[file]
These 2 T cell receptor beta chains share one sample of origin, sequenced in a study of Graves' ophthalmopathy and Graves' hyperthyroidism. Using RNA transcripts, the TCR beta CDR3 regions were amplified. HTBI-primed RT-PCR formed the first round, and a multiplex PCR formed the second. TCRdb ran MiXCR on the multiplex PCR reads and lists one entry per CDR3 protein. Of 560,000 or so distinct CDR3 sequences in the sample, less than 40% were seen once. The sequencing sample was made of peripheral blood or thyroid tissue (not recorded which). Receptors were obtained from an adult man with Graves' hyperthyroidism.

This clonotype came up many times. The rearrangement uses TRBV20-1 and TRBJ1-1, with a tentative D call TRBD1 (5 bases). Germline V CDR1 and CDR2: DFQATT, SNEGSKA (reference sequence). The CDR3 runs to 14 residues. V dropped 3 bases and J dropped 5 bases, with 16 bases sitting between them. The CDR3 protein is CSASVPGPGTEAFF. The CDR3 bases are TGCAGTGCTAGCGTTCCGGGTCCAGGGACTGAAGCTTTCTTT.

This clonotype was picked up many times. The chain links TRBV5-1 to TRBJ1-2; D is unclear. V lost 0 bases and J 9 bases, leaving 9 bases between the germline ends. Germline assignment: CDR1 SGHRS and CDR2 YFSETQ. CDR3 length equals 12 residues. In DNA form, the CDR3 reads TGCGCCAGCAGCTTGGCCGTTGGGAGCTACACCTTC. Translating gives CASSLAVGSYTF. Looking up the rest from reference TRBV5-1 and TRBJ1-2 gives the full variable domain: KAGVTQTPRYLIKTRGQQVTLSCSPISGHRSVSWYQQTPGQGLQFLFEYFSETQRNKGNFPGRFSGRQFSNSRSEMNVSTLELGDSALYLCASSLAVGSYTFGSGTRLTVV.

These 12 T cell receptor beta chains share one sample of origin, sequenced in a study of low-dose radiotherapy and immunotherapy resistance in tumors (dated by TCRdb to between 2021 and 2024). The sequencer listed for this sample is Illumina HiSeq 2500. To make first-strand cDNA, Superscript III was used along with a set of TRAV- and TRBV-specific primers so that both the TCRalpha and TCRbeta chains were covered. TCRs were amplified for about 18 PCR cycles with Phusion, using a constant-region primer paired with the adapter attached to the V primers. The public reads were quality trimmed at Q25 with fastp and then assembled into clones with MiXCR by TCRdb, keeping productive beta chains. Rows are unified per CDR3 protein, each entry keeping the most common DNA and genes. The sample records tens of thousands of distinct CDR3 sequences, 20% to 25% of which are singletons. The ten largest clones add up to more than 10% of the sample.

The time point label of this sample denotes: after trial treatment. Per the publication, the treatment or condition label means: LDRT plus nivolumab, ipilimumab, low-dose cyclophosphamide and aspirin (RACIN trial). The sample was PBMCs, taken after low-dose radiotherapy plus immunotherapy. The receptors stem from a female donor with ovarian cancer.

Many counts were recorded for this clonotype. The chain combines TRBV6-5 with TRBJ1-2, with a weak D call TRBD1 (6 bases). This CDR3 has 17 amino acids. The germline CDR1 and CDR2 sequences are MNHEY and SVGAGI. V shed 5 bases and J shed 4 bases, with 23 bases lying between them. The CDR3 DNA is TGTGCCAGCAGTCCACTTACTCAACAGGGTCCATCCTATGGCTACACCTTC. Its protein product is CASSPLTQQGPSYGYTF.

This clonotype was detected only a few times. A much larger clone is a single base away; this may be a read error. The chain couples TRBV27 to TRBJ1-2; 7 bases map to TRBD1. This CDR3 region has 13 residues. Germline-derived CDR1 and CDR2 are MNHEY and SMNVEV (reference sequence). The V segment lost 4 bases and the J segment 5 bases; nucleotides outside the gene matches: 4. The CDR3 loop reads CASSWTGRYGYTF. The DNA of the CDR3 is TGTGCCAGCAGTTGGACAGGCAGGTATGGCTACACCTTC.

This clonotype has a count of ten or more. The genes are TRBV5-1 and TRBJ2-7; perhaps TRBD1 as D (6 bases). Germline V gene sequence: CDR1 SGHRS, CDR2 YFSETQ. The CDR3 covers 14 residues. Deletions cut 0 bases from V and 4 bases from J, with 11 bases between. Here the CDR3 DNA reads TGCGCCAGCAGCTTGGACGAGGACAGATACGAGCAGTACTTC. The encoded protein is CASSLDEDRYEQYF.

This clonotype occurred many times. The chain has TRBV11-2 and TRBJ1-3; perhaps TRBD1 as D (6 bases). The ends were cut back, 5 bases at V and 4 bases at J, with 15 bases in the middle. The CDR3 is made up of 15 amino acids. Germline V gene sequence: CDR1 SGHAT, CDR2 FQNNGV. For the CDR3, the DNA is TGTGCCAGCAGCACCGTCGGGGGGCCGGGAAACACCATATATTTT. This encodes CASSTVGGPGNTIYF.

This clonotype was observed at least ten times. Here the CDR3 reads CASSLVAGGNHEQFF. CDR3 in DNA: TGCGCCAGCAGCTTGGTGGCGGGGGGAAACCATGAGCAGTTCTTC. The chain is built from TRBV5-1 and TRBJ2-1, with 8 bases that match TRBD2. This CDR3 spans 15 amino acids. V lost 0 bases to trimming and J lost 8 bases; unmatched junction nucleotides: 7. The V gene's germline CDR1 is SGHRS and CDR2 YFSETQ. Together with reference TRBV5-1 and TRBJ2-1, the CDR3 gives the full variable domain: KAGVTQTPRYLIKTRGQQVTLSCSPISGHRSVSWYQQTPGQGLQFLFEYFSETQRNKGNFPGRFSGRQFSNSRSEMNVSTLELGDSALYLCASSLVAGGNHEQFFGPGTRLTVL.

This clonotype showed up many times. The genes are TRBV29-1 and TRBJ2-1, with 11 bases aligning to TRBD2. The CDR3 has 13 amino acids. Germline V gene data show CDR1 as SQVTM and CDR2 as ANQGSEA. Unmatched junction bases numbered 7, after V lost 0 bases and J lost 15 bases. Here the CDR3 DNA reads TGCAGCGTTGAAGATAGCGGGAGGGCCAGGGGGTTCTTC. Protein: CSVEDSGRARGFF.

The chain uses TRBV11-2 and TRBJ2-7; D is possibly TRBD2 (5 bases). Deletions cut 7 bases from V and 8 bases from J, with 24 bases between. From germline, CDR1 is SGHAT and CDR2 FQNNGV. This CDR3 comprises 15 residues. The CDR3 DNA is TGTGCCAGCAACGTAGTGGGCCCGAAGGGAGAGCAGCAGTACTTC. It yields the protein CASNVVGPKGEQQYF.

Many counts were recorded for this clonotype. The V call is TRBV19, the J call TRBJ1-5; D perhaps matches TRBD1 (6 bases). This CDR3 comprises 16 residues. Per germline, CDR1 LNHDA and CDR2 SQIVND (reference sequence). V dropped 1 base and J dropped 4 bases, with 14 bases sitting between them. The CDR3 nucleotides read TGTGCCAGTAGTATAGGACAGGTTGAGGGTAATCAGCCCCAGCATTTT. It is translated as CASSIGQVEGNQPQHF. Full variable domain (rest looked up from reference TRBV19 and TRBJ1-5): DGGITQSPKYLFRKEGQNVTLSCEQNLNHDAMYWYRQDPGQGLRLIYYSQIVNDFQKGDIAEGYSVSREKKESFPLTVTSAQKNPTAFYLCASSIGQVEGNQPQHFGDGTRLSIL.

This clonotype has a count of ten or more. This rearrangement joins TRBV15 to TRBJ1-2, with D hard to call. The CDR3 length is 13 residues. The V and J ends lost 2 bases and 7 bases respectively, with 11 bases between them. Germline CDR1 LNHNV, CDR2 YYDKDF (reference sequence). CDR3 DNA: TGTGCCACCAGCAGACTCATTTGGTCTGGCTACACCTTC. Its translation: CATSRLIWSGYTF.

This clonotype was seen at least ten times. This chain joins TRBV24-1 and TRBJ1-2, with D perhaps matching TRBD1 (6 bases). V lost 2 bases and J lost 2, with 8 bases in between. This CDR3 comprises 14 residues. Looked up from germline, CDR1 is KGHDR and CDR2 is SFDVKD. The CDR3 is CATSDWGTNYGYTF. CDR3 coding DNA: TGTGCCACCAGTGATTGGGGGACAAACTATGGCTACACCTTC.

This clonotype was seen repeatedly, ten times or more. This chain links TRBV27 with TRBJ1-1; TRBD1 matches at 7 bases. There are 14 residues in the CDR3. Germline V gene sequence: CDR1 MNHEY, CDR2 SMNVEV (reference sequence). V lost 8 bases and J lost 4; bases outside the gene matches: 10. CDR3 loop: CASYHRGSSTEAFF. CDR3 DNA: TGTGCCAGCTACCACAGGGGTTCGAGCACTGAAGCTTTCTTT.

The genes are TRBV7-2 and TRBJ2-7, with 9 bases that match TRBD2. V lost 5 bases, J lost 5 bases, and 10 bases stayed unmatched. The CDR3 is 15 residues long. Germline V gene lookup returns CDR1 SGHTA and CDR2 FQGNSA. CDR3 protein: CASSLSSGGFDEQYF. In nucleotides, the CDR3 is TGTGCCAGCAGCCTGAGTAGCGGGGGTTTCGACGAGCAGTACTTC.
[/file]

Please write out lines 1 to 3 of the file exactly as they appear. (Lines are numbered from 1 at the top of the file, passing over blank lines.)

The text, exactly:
These 2 T cell receptor beta chains share one sample of origin, sequenced in a study of Graves' ophthalmopathy and Graves' hyperthyroidism. Using RNA transcripts, the TCR beta CDR3 regions were amplified. HTBI-primed RT-PCR formed the first round, and a multiplex PCR formed the second. TCRdb ran MiXCR on the multiplex PCR reads and lists one entry per CDR3 protein. Of 560,000 or so distinct CDR3 sequences in the sample, less than 40% were seen once. The sequencing sample was made of peripheral blood or thyroid tissue (not recorded which). Receptors were obtained from an adult man with Graves' hyperthyroidism.

This clonotype came up many times. The rearrangement uses TRBV20-1 and TRBJ1-1, with a tentative D call TRBD1 (5 bases). Germline V CDR1 and CDR2: DFQATT, SNEGSKA (reference sequence). The CDR3 runs to 14 residues. V dropped 3 bases and J dropped 5 bases, with 16 bases sitting between them. The CDR3 protein is CSASVPGPGTEAFF. The CDR3 bases are TGCAGTGCTAGCGTTCCGGGTCCAGGGACTGAAGCTTTCTTT.

This clonotype was picked up many times. The chain links TRBV5-1 to TRBJ1-2; D is unclear. V lost 0 bases and J 9 bases, leaving 9 bases between the germline ends. Germline assignment: CDR1 SGHRS and CDR2 YFSETQ. CDR3 length equals 12 residues. In DNA form, the CDR3 reads TGCGCCAGCAGCTTGGCCGTTGGGAGCTACACCTTC. Translating gives CASSLAVGSYTF. Looking up the rest from reference TRBV5-1 and TRBJ1-2 gives the full variable domain: KAGVTQTPRYLIKTRGQQVTLSCSPISGHRSVSWYQQTPGQGLQFLFEYFSETQRNKGNFPGRFSGRQFSNSRSEMNVSTLELGDSALYLCASSLAVGSYTFGSGTRLTVV.